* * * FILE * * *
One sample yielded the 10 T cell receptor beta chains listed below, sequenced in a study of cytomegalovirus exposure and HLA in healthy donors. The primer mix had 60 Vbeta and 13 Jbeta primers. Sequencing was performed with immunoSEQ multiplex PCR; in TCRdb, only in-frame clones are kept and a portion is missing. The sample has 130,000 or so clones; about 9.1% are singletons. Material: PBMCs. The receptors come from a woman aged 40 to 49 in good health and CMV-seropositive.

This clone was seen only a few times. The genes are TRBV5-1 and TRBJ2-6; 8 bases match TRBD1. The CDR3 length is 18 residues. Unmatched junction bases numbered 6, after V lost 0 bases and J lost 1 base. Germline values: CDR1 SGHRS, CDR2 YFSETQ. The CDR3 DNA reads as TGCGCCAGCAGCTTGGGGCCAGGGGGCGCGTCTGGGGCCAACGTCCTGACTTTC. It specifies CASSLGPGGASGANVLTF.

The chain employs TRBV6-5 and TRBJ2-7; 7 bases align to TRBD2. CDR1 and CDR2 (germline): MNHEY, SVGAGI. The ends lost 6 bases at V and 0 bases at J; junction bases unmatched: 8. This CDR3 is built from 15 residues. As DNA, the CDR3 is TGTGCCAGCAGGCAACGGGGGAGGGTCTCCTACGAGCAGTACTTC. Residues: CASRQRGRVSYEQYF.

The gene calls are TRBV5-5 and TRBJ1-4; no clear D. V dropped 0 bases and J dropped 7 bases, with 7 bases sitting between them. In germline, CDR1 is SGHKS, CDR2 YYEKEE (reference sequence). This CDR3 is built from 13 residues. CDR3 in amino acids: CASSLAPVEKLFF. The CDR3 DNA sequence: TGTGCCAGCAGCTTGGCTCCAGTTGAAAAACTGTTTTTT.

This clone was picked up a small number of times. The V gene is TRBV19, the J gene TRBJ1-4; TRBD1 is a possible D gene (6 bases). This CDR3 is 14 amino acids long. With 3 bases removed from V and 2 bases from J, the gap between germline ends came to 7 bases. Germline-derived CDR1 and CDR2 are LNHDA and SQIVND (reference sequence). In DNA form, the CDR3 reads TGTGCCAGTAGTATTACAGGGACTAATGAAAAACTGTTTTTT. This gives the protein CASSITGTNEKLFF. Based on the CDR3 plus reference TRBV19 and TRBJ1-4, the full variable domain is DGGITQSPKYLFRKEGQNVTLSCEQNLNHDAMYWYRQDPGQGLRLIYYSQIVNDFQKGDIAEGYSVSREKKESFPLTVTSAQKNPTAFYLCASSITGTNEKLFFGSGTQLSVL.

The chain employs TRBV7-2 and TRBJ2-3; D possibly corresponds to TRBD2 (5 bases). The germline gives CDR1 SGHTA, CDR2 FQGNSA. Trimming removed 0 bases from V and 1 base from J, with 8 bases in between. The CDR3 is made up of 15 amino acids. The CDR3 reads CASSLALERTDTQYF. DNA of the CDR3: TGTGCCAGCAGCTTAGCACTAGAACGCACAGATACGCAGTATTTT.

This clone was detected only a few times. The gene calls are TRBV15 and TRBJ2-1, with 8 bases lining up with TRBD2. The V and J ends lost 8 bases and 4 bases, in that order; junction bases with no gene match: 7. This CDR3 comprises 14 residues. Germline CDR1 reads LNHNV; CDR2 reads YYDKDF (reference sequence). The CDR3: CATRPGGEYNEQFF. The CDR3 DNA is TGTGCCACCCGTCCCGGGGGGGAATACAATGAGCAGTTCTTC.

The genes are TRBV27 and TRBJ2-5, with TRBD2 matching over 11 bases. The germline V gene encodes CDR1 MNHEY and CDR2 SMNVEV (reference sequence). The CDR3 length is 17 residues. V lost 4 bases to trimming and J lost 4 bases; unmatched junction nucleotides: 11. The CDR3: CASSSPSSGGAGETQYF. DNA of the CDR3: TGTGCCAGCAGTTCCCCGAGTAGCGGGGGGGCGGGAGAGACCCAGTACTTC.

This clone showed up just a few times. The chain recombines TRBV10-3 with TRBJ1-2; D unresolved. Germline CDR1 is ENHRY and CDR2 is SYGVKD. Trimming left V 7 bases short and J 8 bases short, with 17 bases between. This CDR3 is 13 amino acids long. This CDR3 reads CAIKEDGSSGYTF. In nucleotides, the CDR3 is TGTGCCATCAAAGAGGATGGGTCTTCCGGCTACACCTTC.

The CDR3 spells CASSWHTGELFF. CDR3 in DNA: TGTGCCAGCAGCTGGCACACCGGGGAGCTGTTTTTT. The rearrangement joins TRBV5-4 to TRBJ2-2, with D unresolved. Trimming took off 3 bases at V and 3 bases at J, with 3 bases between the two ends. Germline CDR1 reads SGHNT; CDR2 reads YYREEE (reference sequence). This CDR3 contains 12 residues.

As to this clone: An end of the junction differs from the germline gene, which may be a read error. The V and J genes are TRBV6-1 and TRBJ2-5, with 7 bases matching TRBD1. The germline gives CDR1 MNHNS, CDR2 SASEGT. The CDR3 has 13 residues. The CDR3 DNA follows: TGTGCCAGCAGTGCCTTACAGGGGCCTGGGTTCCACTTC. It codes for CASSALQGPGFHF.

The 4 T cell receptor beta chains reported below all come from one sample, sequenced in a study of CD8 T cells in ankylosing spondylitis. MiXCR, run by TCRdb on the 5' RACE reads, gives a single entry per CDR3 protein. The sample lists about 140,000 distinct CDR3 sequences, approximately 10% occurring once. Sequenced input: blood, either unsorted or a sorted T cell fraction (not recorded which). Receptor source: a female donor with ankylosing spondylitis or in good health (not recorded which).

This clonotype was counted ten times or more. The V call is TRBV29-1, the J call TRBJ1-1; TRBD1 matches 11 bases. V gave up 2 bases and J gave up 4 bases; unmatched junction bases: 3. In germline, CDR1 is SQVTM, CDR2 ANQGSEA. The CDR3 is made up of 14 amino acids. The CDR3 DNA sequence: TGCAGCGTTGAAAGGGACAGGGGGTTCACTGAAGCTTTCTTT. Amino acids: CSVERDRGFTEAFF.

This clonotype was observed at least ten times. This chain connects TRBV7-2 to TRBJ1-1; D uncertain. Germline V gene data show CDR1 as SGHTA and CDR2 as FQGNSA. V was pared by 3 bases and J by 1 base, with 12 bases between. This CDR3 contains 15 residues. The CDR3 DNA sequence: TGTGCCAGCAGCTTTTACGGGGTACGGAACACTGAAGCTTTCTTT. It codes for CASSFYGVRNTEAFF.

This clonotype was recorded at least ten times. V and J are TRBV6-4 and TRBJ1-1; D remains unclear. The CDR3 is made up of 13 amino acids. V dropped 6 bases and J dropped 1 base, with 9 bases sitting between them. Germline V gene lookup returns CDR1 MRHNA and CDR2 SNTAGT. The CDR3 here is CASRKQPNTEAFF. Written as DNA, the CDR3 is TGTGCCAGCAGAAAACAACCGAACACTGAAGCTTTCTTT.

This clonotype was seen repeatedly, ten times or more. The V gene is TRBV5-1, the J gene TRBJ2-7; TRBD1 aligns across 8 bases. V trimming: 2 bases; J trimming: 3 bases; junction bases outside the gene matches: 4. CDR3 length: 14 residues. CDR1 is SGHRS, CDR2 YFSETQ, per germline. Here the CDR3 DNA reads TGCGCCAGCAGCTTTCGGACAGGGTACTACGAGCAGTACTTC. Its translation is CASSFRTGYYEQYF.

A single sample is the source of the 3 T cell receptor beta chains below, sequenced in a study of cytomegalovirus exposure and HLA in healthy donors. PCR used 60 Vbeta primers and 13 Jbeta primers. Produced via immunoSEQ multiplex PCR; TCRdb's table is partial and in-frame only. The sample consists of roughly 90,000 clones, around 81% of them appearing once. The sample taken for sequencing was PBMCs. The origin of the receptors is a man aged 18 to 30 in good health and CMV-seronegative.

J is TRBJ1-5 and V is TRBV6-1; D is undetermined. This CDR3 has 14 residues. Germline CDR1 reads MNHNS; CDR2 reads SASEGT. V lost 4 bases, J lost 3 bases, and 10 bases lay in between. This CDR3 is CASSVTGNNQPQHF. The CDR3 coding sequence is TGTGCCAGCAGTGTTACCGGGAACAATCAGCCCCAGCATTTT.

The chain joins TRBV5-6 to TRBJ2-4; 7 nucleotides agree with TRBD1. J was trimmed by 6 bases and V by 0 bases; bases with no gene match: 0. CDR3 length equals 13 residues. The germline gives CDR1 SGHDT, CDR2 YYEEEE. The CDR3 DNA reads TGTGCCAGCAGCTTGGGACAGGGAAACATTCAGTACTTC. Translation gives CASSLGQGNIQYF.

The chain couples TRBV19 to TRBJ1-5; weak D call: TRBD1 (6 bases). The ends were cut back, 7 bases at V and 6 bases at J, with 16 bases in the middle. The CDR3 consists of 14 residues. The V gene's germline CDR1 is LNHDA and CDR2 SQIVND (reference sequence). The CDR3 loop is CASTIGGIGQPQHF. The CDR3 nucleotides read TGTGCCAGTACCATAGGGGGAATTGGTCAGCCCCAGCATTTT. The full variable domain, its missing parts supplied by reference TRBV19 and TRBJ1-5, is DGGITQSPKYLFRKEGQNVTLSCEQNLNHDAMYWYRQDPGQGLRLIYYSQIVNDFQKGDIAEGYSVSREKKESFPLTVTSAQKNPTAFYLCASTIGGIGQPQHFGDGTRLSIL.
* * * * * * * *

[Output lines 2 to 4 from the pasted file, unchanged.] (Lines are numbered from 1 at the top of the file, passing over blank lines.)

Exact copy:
This clone was seen only a few times. The genes are TRBV5-1 and TRBJ2-6; 8 bases match TRBD1. The CDR3 length is 18 residues. Unmatched junction bases numbered 6, after V lost 0 bases and J lost 1 base. Germline values: CDR1 SGHRS, CDR2 YFSETQ. The CDR3 DNA reads as TGCGCCAGCAGCTTGGGGCCAGGGGGCGCGTCTGGGGCCAACGTCCTGACTTTC. It specifies CASSLGPGGASGANVLTF.

The chain employs TRBV6-5 and TRBJ2-7; 7 bases align to TRBD2. CDR1 and CDR2 (germline): MNHEY, SVGAGI. The ends lost 6 bases at V and 0 bases at J; junction bases unmatched: 8. This CDR3 is built from 15 residues. As DNA, the CDR3 is TGTGCCAGCAGGCAACGGGGGAGGGTCTCCTACGAGCAGTACTTC. Residues: CASRQRGRVSYEQYF.

The gene calls are TRBV5-5 and TRBJ1-4; no clear D. V dropped 0 bases and J dropped 7 bases, with 7 bases sitting between them. In germline, CDR1 is SGHKS, CDR2 YYEKEE (reference sequence). This CDR3 is built from 13 residues. CDR3 in amino acids: CASSLAPVEKLFF. The CDR3 DNA sequence: TGTGCCAGCAGCTTGGCTCCAGTTGAAAAACTGTTTTTT.